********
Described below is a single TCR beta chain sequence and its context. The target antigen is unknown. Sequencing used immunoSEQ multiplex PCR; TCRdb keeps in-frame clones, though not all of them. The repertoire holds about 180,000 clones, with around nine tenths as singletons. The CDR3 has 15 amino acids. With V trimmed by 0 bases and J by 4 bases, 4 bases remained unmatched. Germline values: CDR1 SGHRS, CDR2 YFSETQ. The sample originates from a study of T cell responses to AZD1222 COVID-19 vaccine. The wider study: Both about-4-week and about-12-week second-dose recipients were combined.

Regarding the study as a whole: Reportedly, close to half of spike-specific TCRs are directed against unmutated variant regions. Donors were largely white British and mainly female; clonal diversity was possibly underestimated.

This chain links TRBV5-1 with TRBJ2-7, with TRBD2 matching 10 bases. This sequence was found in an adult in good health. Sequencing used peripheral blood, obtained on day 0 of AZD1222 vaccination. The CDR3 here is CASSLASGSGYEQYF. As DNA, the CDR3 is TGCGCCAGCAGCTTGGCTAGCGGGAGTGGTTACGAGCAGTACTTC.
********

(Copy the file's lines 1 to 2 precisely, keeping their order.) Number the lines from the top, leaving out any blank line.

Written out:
Described below is a single TCR beta chain sequence and its context. The target antigen is unknown. Sequencing used immunoSEQ multiplex PCR; TCRdb keeps in-frame clones, though not all of them. The repertoire holds about 180,000 clones, with around nine tenths as singletons. The CDR3 has 15 amino acids. With V trimmed by 0 bases and J by 4 bases, 4 bases remained unmatched. Germline values: CDR1 SGHRS, CDR2 YFSETQ. The sample originates from a study of T cell responses to AZD1222 COVID-19 vaccine. The wider study: Both about-4-week and about-12-week second-dose recipients were combined.

Regarding the study as a whole: Reportedly, close to half of spike-specific TCRs are directed against unmutated variant regions. Donors were largely white British and mainly female; clonal diversity was possibly underestimated.